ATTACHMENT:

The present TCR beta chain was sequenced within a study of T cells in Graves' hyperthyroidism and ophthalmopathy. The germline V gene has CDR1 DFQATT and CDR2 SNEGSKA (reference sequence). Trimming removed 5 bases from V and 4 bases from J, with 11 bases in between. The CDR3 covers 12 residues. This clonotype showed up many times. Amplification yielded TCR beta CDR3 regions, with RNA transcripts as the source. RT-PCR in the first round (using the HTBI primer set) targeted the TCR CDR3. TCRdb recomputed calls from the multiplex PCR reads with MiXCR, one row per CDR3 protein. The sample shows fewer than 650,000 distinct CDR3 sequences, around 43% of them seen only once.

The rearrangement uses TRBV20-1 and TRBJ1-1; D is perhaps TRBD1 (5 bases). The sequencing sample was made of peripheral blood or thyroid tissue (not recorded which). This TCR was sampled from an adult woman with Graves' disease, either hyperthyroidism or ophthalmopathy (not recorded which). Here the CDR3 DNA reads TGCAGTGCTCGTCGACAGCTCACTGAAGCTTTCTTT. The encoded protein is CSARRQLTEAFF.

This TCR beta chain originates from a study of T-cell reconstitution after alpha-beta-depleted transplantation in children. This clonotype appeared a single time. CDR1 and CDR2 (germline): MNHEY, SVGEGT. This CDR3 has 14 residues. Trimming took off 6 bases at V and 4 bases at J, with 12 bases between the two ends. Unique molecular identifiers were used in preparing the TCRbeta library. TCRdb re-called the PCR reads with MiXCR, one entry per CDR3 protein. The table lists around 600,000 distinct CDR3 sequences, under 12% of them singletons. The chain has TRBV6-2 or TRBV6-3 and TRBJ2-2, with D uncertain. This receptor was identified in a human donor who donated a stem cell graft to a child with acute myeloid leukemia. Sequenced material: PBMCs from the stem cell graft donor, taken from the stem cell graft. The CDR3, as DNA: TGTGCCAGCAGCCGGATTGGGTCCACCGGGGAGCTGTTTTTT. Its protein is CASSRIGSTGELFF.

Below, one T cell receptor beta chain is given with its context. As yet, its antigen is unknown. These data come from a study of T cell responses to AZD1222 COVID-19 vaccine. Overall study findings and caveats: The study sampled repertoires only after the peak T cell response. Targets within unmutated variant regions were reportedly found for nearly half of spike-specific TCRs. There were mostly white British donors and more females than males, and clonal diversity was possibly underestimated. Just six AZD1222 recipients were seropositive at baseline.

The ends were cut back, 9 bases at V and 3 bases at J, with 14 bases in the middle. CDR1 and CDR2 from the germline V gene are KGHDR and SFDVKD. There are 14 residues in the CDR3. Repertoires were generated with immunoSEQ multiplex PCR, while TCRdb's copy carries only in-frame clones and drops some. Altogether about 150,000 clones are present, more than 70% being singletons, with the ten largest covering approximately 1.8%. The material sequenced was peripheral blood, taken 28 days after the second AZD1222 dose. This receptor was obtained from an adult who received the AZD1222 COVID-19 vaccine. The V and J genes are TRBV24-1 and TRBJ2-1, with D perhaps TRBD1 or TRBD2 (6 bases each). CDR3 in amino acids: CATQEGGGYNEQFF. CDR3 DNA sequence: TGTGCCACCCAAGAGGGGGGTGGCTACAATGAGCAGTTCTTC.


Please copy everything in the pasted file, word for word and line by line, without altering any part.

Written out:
The present TCR beta chain was sequenced within a study of T cells in Graves' hyperthyroidism and ophthalmopathy. The germline V gene has CDR1 DFQATT and CDR2 SNEGSKA (reference sequence). Trimming removed 5 bases from V and 4 bases from J, with 11 bases in between. The CDR3 covers 12 residues. This clonotype showed up many times. Amplification yielded TCR beta CDR3 regions, with RNA transcripts as the source. RT-PCR in the first round (using the HTBI primer set) targeted the TCR CDR3. TCRdb recomputed calls from the multiplex PCR reads with MiXCR, one row per CDR3 protein. The sample shows fewer than 650,000 distinct CDR3 sequences, around 43% of them seen only once.

The rearrangement uses TRBV20-1 and TRBJ1-1; D is perhaps TRBD1 (5 bases). The sequencing sample was made of peripheral blood or thyroid tissue (not recorded which). This TCR was sampled from an adult woman with Graves' disease, either hyperthyroidism or ophthalmopathy (not recorded which). Here the CDR3 DNA reads TGCAGTGCTCGTCGACAGCTCACTGAAGCTTTCTTT. The encoded protein is CSARRQLTEAFF.

This TCR beta chain originates from a study of T-cell reconstitution after alpha-beta-depleted transplantation in children. This clonotype appeared a single time. CDR1 and CDR2 (germline): MNHEY, SVGEGT. This CDR3 has 14 residues. Trimming took off 6 bases at V and 4 bases at J, with 12 bases between the two ends. Unique molecular identifiers were used in preparing the TCRbeta library. TCRdb re-called the PCR reads with MiXCR, one entry per CDR3 protein. The table lists around 600,000 distinct CDR3 sequences, under 12% of them singletons. The chain has TRBV6-2 or TRBV6-3 and TRBJ2-2, with D uncertain. This receptor was identified in a human donor who donated a stem cell graft to a child with acute myeloid leukemia. Sequenced material: PBMCs from the stem cell graft donor, taken from the stem cell graft. The CDR3, as DNA: TGTGCCAGCAGCCGGATTGGGTCCACCGGGGAGCTGTTTTTT. Its protein is CASSRIGSTGELFF.

Below, one T cell receptor beta chain is given with its context. As yet, its antigen is unknown. These data come from a study of T cell responses to AZD1222 COVID-19 vaccine. Overall study findings and caveats: The study sampled repertoires only after the peak T cell response. Targets within unmutated variant regions were reportedly found for nearly half of spike-specific TCRs. There were mostly white British donors and more females than males, and clonal diversity was possibly underestimated. Just six AZD1222 recipients were seropositive at baseline.

The ends were cut back, 9 bases at V and 3 bases at J, with 14 bases in the middle. CDR1 and CDR2 from the germline V gene are KGHDR and SFDVKD. There are 14 residues in the CDR3. Repertoires were generated with immunoSEQ multiplex PCR, while TCRdb's copy carries only in-frame clones and drops some. Altogether about 150,000 clones are present, more than 70% being singletons, with the ten largest covering approximately 1.8%. The material sequenced was peripheral blood, taken 28 days after the second AZD1222 dose. This receptor was obtained from an adult who received the AZD1222 COVID-19 vaccine. The V and J genes are TRBV24-1 and TRBJ2-1, with D perhaps TRBD1 or TRBD2 (6 bases each). CDR3 in amino acids: CATQEGGGYNEQFF. CDR3 DNA sequence: TGTGCCACCCAAGAGGGGGGTGGCTACAATGAGCAGTTCTTC.